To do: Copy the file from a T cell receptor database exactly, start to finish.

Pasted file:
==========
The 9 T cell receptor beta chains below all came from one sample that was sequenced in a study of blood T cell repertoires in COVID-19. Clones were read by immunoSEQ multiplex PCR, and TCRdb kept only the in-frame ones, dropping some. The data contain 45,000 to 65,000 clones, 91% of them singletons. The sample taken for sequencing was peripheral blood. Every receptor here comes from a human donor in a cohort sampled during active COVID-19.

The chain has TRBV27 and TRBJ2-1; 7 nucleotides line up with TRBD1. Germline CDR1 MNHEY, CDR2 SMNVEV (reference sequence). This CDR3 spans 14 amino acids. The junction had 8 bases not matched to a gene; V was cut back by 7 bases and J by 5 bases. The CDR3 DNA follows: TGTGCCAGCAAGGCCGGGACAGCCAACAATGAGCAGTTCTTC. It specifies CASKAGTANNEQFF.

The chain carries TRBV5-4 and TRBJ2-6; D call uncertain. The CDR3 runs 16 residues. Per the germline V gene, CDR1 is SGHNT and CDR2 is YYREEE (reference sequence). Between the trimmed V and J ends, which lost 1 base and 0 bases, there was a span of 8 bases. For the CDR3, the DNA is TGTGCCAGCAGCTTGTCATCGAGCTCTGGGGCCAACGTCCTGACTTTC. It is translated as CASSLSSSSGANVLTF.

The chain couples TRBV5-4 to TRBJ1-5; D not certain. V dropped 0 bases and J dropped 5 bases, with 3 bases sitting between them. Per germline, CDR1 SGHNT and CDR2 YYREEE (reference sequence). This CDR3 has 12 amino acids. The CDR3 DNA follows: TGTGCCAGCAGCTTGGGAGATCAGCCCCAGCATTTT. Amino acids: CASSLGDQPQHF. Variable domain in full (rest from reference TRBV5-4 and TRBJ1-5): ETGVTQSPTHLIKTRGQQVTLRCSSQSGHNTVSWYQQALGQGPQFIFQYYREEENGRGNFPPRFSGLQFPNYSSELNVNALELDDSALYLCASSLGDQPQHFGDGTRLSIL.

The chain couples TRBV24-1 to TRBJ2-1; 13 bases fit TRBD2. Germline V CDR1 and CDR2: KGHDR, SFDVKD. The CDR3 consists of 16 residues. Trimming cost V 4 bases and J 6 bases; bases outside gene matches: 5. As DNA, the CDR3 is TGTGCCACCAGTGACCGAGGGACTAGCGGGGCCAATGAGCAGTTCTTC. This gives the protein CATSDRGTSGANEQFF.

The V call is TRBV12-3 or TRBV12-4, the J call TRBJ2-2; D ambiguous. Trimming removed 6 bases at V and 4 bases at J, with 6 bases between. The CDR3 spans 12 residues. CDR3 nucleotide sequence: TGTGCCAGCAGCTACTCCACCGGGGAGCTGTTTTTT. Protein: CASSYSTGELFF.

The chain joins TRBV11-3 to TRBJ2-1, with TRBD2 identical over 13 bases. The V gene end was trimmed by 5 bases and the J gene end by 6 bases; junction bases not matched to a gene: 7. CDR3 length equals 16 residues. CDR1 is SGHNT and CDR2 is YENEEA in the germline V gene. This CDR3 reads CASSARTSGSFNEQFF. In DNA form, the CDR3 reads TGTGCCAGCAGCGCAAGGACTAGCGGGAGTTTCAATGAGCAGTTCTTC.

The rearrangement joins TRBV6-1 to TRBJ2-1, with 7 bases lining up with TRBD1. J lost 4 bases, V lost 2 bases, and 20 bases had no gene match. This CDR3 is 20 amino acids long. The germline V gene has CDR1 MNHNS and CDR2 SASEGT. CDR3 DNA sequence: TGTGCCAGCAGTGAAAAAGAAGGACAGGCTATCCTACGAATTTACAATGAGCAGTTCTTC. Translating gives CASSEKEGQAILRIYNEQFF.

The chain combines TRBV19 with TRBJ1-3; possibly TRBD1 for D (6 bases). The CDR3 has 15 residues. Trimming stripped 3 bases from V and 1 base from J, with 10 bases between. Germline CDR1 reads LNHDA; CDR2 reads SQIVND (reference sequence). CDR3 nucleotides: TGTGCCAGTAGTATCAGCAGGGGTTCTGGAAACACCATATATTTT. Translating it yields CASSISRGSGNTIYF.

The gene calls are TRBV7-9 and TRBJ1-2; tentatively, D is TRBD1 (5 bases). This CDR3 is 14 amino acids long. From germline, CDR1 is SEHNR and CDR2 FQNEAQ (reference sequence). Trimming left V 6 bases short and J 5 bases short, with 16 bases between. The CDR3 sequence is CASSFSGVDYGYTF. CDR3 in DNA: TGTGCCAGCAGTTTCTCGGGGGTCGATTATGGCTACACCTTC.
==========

The 9 T cell receptor beta chains below all came from one sample that was sequenced in a study of blood T cell repertoires in COVID-19. Clones were read by immunoSEQ multiplex PCR, and TCRdb kept only the in-frame ones, dropping some. The data contain 45,000 to 65,000 clones, 91% of them singletons. The sample taken for sequencing was peripheral blood. Every receptor here comes from a human donor in a cohort sampled during active COVID-19.

The chain has TRBV27 and TRBJ2-1; 7 nucleotides line up with TRBD1. Germline CDR1 MNHEY, CDR2 SMNVEV (reference sequence). This CDR3 spans 14 amino acids. The junction had 8 bases not matched to a gene; V was cut back by 7 bases and J by 5 bases. The CDR3 DNA follows: TGTGCCAGCAAGGCCGGGACAGCCAACAATGAGCAGTTCTTC. It specifies CASKAGTANNEQFF.

The chain carries TRBV5-4 and TRBJ2-6; D call uncertain. The CDR3 runs 16 residues. Per the germline V gene, CDR1 is SGHNT and CDR2 is YYREEE (reference sequence). Between the trimmed V and J ends, which lost 1 base and 0 bases, there was a span of 8 bases. For the CDR3, the DNA is TGTGCCAGCAGCTTGTCATCGAGCTCTGGGGCCAACGTCCTGACTTTC. It is translated as CASSLSSSSGANVLTF.

The chain couples TRBV5-4 to TRBJ1-5; D not certain. V dropped 0 bases and J dropped 5 bases, with 3 bases sitting between them. Per germline, CDR1 SGHNT and CDR2 YYREEE (reference sequence). This CDR3 has 12 amino acids. The CDR3 DNA follows: TGTGCCAGCAGCTTGGGAGATCAGCCCCAGCATTTT. Amino acids: CASSLGDQPQHF. Variable domain in full (rest from reference TRBV5-4 and TRBJ1-5): ETGVTQSPTHLIKTRGQQVTLRCSSQSGHNTVSWYQQALGQGPQFIFQYYREEENGRGNFPPRFSGLQFPNYSSELNVNALELDDSALYLCASSLGDQPQHFGDGTRLSIL.

The chain couples TRBV24-1 to TRBJ2-1; 13 bases fit TRBD2. Germline V CDR1 and CDR2: KGHDR, SFDVKD. The CDR3 consists of 16 residues. Trimming cost V 4 bases and J 6 bases; bases outside gene matches: 5. As DNA, the CDR3 is TGTGCCACCAGTGACCGAGGGACTAGCGGGGCCAATGAGCAGTTCTTC. This gives the protein CATSDRGTSGANEQFF.

The V call is TRBV12-3 or TRBV12-4, the J call TRBJ2-2; D ambiguous. Trimming removed 6 bases at V and 4 bases at J, with 6 bases between. The CDR3 spans 12 residues. CDR3 nucleotide sequence: TGTGCCAGCAGCTACTCCACCGGGGAGCTGTTTTTT. Protein: CASSYSTGELFF.

The chain joins TRBV11-3 to TRBJ2-1, with TRBD2 identical over 13 bases. The V gene end was trimmed by 5 bases and the J gene end by 6 bases; junction bases not matched to a gene: 7. CDR3 length equals 16 residues. CDR1 is SGHNT and CDR2 is YENEEA in the germline V gene. This CDR3 reads CASSARTSGSFNEQFF. In DNA form, the CDR3 reads TGTGCCAGCAGCGCAAGGACTAGCGGGAGTTTCAATGAGCAGTTCTTC.

The rearrangement joins TRBV6-1 to TRBJ2-1, with 7 bases lining up with TRBD1. J lost 4 bases, V lost 2 bases, and 20 bases had no gene match. This CDR3 is 20 amino acids long. The germline V gene has CDR1 MNHNS and CDR2 SASEGT. CDR3 DNA sequence: TGTGCCAGCAGTGAAAAAGAAGGACAGGCTATCCTACGAATTTACAATGAGCAGTTCTTC. Translating gives CASSEKEGQAILRIYNEQFF.

The chain combines TRBV19 with TRBJ1-3; possibly TRBD1 for D (6 bases). The CDR3 has 15 residues. Trimming stripped 3 bases from V and 1 base from J, with 10 bases between. Germline CDR1 reads LNHDA; CDR2 reads SQIVND (reference sequence). CDR3 nucleotides: TGTGCCAGTAGTATCAGCAGGGGTTCTGGAAACACCATATATTTT. Translating it yields CASSISRGSGNTIYF.

The gene calls are TRBV7-9 and TRBJ1-2; tentatively, D is TRBD1 (5 bases). This CDR3 is 14 amino acids long. From germline, CDR1 is SEHNR and CDR2 FQNEAQ (reference sequence). Trimming left V 6 bases short and J 5 bases short, with 16 bases between. The CDR3 sequence is CASSFSGVDYGYTF. CDR3 in DNA: TGTGCCAGCAGTTTCTCGGGGGTCGATTATGGCTACACCTTC.